After the trail bends around the end of Long Point (some 150 yards below the popular Long Point overlook) the Endless Wall comes into view and you can suddenly appreciate why it’s called “Endless.” With the view unobstructed by foliage, the imposing wall of Nuttall sandstone stretches for miles before you and around the next bend of the river as you wander along. Kaymoor Trail is mostly level and runs for over 8 miles, but go as far as you like. We recommend the 2.5-mile (5-mile round trip) section from the trailhead on Fayette Station Road to Craig Branch Falls.

The Endless Wall Trail

Beautiful any time of the year, this popular trail takes on a new dimension when sightlines are unobscured by foliage. Looking across the gorge from the many overlooks along the trail, many formerly hidden details on the south side of the Gorge can be clearly seen: the waterfalls of both Craig Branch and Butchers Branch come out of the shadows, as well as the ruins of the ghost town of Kaymoor 900 feet below. With no leaves on the dense stands of Sycamore trees along the river, you can see passing trains and kayakers braving the chilly water as they run the Double Z, Kaymoor, and Miller’s Folly rapids.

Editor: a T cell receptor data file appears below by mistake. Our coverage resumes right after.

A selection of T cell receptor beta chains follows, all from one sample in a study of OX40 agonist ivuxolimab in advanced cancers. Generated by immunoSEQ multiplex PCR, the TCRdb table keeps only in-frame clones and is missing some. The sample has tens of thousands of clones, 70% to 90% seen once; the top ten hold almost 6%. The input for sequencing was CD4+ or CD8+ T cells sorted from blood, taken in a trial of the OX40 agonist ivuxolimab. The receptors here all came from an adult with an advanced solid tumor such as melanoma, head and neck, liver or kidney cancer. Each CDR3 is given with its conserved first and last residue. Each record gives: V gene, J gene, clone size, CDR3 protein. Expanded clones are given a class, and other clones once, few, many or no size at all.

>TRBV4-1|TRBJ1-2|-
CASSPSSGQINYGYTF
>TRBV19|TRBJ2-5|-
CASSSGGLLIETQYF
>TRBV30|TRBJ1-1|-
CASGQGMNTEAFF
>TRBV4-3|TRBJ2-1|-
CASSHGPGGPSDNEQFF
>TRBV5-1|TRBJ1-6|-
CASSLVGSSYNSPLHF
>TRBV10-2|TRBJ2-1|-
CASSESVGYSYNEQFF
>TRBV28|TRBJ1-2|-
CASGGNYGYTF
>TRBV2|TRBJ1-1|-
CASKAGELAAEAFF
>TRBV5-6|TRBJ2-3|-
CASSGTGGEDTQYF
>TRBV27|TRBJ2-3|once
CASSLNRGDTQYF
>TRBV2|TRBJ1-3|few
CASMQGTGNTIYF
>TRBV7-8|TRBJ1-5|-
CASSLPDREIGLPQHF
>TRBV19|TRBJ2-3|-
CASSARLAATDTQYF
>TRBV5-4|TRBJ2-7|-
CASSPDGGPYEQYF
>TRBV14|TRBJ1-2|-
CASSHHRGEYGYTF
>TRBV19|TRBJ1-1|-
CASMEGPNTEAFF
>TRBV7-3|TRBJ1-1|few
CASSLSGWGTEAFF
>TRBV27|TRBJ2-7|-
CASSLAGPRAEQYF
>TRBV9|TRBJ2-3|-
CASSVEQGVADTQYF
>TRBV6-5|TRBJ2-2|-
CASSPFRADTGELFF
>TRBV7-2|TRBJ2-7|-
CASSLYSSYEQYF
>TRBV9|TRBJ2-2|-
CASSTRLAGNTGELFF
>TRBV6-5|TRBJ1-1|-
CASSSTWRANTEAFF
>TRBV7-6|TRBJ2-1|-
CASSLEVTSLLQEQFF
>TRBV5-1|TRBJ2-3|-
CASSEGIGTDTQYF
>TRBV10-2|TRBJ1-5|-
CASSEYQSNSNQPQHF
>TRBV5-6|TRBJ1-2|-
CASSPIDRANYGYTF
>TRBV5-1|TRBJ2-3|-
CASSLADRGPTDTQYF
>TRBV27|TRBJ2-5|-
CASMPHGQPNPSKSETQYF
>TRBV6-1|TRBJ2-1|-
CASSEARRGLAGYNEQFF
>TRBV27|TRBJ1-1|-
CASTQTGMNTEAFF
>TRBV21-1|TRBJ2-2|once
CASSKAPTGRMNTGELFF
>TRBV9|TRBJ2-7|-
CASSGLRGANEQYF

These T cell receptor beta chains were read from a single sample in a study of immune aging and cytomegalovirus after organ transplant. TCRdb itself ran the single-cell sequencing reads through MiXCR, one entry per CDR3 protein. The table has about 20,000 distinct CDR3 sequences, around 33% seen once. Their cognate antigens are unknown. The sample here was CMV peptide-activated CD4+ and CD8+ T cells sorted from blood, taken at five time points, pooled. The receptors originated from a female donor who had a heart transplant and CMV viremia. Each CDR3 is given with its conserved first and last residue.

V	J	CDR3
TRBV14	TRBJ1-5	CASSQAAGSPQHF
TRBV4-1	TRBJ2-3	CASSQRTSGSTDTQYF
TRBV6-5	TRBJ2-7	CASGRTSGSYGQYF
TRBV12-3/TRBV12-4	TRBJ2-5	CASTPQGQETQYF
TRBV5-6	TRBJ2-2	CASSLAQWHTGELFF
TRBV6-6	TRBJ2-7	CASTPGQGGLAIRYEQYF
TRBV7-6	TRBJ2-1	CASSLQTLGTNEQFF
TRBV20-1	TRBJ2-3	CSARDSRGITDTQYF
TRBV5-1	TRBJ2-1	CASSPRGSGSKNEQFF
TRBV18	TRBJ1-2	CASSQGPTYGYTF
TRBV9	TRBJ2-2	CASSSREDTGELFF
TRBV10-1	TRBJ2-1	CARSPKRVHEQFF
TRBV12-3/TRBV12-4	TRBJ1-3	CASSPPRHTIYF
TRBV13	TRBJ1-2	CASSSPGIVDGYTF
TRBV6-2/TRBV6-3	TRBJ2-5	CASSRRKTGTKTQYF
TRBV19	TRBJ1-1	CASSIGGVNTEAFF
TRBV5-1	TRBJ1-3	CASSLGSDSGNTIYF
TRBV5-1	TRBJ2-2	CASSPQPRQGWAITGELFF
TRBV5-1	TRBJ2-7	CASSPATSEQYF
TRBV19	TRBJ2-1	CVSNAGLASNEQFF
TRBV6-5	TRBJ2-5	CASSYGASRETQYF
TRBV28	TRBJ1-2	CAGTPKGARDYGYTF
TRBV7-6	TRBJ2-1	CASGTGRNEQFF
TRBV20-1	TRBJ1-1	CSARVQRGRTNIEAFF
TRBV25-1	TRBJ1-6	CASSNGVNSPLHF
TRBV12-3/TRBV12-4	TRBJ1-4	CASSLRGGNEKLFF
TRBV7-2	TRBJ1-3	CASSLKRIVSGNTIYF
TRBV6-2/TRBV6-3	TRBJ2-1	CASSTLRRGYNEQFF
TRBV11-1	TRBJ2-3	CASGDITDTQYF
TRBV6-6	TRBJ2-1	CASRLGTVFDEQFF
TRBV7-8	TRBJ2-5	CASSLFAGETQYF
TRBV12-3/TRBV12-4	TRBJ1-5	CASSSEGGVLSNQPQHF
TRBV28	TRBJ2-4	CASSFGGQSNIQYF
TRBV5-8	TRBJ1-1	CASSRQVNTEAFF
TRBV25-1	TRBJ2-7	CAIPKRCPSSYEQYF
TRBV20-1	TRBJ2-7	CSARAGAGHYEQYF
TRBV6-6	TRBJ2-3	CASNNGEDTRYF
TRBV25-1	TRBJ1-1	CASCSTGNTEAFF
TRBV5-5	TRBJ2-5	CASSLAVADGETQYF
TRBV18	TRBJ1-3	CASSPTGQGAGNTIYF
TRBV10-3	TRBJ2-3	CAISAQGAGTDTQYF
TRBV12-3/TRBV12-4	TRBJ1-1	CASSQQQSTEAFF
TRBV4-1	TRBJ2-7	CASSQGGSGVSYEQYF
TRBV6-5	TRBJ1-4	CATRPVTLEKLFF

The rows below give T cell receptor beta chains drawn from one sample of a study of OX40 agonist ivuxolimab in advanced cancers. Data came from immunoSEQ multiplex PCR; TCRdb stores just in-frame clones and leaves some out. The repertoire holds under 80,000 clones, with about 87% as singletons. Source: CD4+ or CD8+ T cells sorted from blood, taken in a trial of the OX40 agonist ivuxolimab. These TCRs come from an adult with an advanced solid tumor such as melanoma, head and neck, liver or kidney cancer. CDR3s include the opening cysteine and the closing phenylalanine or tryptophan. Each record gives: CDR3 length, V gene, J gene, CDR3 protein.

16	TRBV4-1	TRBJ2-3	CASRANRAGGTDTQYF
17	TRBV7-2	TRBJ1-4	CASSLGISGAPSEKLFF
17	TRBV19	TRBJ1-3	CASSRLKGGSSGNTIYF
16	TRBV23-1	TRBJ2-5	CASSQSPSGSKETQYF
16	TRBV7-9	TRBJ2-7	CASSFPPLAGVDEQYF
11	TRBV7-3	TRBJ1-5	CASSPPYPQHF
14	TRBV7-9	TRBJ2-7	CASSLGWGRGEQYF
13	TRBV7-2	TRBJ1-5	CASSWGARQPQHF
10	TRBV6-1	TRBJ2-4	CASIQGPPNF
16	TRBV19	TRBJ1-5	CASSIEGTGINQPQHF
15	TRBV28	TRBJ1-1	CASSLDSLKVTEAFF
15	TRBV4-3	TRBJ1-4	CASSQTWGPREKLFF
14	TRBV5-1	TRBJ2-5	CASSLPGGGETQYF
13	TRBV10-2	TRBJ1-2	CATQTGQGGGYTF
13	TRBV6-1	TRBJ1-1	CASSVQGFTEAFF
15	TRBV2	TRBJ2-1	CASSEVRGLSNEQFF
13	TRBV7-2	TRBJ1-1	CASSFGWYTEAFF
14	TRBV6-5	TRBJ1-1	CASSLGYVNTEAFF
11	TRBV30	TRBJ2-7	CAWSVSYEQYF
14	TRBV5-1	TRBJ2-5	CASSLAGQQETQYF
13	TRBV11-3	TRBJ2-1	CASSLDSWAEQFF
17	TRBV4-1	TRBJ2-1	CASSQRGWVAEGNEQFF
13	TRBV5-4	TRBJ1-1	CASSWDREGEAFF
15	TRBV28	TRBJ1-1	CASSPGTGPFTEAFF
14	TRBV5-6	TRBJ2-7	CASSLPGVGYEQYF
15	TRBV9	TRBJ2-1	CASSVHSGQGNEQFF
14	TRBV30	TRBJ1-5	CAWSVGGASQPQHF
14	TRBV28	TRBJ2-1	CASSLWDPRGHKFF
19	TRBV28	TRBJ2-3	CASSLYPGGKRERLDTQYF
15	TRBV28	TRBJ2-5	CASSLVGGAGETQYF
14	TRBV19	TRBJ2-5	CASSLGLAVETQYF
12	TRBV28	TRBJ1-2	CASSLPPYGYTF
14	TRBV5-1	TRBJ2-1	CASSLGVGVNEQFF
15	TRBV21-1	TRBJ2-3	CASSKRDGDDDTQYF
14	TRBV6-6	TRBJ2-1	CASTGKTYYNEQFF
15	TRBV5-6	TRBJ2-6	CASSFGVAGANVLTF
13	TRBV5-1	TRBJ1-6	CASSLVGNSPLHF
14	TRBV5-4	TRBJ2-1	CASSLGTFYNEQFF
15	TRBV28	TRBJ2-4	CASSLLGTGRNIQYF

Riverside Trails

Two major trails run along the New River and take on a different character in wintertime. The Southside Trail (stretching 5 miles from Cunard to Thurmond) and the Stonecliff Trail (2.9 miles, out and back) both provide opportunities for you to experience the bottom of the Gorge and get up-close views of the river. In the winter, the river is in view for nearly the entire distance along both of these trails, increasing the likelihood of spotting wildlife, including Bald Eagles. Archaeological points of interest are also easier to spot, such as the remnants of towns and industry that once populated the depths of the Gorge. 

A view of the Gauley River from Carnifex Ferry State Park. The leaves are off the trees.
A view of the Gauley River from Carnifex Ferry State Park. Photo by Shawn Means

Great WV State Park Trails Nearby

Those are just some of the National Park trails waiting for you to explore this winter. Don’t overlook our fantastic nearby state park trails like:

The Patterson Trail in Carnifex Ferry State Park. Just 25 minutes from Fayetteville, this trail meanders around the top of the Gauley River gorge and has numerous overlooks.